To avoid disappointment, speak to the hotel staff directly before booking and confirm specific requirements like room types, meal options, heating, housekeeping frequency etc rather than assuming anything. This is one of my top travel tips for Morocco.

14. Be Careful When Exchanging Money

Though there are many legit currency exchanges, black market money changers on the street offer seemingly better exchange rates to con tourists. They make a sleight of hand or use doctored calculators to trick people while counting out the money.

A common scam is to fold one or two bills under another without the customer noticing. Later the scammer shows the partially hidden bills saying you didn’t count properly.

Use only trusted exchange bureaus like Forex Change or Western Union for currency conversion. Avoid black marketeers roaming the streets no matter how good their rate seems.

15. Always Confirm Multiple Transportation Options

When planning sightseeing trips, have back up plans for getting back instead of relying solely on your guide/driver.

Note bus numbers plying the route, how to request taxis via phone/app or schedule alternate drivers beforehand. You might get abandoned somewhere if a dispute ensues or vehicle breaks down enroute.

In smaller towns, budget hotels offer packaged day trips combining both transport and guides taking you places. Check for vehicle registration details and avoid dilapidated vehicles. Also, useful having the hotel’s local emergency contact number handy before venturing out.

16. Get Receipts for Deposits and Advance Payments

Many Moroccan hotels and tour operators demand full or heavy advance payment for booking confirmation citing high seasons and demand. While established brands are usually reliable, a few dodgy operators take the money and later refuse check in saying no rooms available.

Insist on getting proper receipts clearly mentioning check-in/out dates, room type and number of guests whenever you make advance payments directly or online. For extra protection, take photos of owners/staff you interact with and notify friends/family about where you’re staying before arriving.

17. Solo Female Travellers Get Harassed More – Visiting Morocco as a Woman

Is Morocco dangerous for Tourists? Yes, While violent crime is extremely rare in Morocco, solo female travellers often face constant ogling, catcalling and uncomfortable questions from unfamiliar local men considering conservative background. Heckling tends to happen more in congested public places like souks and markets.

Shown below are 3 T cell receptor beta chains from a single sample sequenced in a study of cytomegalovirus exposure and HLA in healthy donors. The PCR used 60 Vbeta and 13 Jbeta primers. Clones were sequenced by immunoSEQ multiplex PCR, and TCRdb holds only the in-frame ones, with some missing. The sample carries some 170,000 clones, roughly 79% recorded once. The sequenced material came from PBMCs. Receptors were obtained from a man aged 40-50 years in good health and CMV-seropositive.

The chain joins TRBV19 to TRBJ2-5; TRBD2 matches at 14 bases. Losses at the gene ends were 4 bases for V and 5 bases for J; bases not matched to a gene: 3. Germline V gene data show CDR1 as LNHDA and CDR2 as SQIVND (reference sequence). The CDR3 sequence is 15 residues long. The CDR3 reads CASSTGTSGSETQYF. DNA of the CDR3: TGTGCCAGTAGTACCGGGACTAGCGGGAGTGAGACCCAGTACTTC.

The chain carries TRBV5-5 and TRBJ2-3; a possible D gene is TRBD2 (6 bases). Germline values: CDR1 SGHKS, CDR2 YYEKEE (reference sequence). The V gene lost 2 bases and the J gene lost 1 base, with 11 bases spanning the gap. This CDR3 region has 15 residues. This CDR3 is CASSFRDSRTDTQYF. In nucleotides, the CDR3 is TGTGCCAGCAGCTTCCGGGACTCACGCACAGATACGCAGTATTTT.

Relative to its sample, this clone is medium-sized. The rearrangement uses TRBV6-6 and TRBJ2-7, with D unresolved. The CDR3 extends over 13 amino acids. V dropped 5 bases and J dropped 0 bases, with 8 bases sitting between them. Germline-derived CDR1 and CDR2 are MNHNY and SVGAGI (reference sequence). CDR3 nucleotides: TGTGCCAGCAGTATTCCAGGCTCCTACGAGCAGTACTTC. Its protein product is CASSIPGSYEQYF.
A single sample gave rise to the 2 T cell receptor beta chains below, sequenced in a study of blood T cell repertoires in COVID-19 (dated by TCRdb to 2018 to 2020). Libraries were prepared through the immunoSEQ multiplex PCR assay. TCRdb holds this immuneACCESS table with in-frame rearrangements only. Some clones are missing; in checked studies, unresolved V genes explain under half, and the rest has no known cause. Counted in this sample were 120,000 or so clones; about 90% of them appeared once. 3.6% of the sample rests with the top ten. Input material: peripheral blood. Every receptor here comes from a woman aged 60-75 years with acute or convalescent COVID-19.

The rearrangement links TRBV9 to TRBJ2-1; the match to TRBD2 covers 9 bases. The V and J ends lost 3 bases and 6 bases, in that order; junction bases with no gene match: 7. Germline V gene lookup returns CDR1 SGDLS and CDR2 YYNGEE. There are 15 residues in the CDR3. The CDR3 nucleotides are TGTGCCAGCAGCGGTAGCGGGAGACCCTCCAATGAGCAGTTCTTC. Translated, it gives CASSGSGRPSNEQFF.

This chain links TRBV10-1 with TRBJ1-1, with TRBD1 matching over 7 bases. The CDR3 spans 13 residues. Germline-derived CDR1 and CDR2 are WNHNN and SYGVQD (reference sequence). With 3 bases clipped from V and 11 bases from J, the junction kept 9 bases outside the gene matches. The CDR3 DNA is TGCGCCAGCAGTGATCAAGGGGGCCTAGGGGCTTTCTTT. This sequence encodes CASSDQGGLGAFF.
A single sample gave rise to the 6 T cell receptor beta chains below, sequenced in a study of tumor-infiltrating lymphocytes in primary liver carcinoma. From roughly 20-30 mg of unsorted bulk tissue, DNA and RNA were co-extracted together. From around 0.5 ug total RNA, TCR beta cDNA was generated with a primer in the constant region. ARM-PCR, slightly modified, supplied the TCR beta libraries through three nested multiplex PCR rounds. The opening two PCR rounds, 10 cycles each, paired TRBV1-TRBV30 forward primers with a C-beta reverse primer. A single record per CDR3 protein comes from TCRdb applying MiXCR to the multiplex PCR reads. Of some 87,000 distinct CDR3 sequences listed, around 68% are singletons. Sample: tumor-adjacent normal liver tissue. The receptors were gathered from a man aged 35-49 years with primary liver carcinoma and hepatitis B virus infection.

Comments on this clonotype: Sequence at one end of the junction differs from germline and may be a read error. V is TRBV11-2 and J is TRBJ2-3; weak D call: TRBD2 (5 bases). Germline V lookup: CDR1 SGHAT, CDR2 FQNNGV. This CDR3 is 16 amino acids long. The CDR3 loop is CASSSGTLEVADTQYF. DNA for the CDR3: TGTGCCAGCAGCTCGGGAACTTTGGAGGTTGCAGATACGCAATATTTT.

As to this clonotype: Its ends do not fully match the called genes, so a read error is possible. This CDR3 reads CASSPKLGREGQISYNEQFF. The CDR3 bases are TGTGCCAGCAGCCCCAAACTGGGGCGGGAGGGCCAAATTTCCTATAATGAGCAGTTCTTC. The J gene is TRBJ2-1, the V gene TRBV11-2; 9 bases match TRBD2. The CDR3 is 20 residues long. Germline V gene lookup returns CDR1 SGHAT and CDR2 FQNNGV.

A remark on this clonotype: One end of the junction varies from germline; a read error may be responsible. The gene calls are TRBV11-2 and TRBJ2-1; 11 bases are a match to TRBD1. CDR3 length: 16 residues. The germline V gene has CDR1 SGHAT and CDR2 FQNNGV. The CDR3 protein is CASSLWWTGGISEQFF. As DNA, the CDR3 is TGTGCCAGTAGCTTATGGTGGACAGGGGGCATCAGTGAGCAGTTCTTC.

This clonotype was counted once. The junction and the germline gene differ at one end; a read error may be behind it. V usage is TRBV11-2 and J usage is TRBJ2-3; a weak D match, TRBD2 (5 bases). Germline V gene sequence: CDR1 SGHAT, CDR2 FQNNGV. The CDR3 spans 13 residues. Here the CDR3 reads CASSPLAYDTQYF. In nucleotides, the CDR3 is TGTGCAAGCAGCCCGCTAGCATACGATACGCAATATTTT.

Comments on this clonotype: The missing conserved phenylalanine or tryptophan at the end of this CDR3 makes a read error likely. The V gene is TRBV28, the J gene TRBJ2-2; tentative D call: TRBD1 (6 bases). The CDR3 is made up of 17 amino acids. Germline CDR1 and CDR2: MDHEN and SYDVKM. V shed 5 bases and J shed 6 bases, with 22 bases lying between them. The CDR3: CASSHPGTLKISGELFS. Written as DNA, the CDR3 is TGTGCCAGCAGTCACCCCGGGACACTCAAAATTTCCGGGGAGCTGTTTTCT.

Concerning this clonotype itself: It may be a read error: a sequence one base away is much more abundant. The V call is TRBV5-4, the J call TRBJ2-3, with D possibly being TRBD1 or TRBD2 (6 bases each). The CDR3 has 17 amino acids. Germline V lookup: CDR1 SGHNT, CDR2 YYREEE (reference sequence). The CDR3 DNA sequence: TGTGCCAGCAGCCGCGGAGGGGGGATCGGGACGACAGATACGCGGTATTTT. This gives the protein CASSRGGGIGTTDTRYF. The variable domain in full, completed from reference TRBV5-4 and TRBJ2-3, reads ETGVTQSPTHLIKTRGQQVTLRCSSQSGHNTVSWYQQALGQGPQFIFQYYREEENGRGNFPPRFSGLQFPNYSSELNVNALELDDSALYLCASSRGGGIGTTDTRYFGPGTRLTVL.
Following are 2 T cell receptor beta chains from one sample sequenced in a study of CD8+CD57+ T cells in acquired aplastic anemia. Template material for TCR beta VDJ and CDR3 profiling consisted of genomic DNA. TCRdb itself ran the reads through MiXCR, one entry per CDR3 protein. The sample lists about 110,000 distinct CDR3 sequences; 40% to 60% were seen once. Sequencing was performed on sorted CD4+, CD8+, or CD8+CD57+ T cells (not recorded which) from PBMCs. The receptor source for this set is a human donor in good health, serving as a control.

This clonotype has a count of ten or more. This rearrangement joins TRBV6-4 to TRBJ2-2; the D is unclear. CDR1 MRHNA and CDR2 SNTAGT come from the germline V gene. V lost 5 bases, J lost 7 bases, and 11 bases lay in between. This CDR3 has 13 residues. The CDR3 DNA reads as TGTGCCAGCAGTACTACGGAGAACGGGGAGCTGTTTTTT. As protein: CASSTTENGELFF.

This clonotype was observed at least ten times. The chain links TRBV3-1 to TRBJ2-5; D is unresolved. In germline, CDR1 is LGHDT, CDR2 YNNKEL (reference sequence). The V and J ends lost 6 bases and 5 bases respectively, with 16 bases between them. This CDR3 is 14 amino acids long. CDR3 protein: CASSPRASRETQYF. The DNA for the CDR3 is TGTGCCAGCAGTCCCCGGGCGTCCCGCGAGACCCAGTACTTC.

A cold ‘Don’t talk to me!’ is enough to silence most creeps. But if harassment continues, approach the nearest woman, family or shop owner indicating your discomfort and they’ll intervene.

Have emergency contacts handy and avoid isolated areas when alone. Local female guides greatly minimize hassles exploring conservative neighbourhoods.

18. Expect Repeated Requests for Tips

It’s customary to tip waiters, bag handlers and other service staff in Morocco. However, persistent demands for tips even for tiny tasks can get annoying e.g. pushing a door open for you or pointing directions.

Porters stalk you for miles literally begging to carry your bags for tip money. Kindly but firmly decline unsolicited favours unless you actually need assistance. For necessary staff like drivers and guides, tip what you deem reasonable at the END of service periods – Requesting tips upfront means illness or disappearing midway.

19. Hotel Breakfasts May Not Meet Expectations

Rooftop Terrace Morocco scaled

Morning meals are included with most hotel room bookings. But the spread varies greatly depending on your budget.

Some places provide just basic bread, jam and juice where others have elaborate buffets. When expecting a nice hearty breakfast after an early flight, a slice of plain cake can be upsetting.

Request details before checking in if morning meals matter. Pictures online can be misleading too – those plump omelettes may just be folded up crepes in reality.

Plus, dishes sit uncovered for hours risking contamination. For a safer, tastier start of day, head out to one of many cool cafes serving fresh baguettes, doughy msemmen flatbread with honey or creamy bessara dip.

Dos and Don’ts in Morocco

Travelling to Morocco as a first timer can seem daunting, but I hope this guide has provided ample insights and tips to make your maiden trip smoother. By dressing appropriately, being firm with the touts, paying attention to hygiene and exercising common sense, Morocco can indeed be a wonderfully rewarding destination.

The key is to respect local culture while also not tolerating any mistreatment. Stay vigilant of petty crimes, but don’t let fear overshadow the magical experience of wandering through ancient medinas and gazing awestruck at vibrant Djemaa el-Fnaa street performers.

Sharing is caring!

Leave a Reply

Your email address will not be published. Required fields are marked *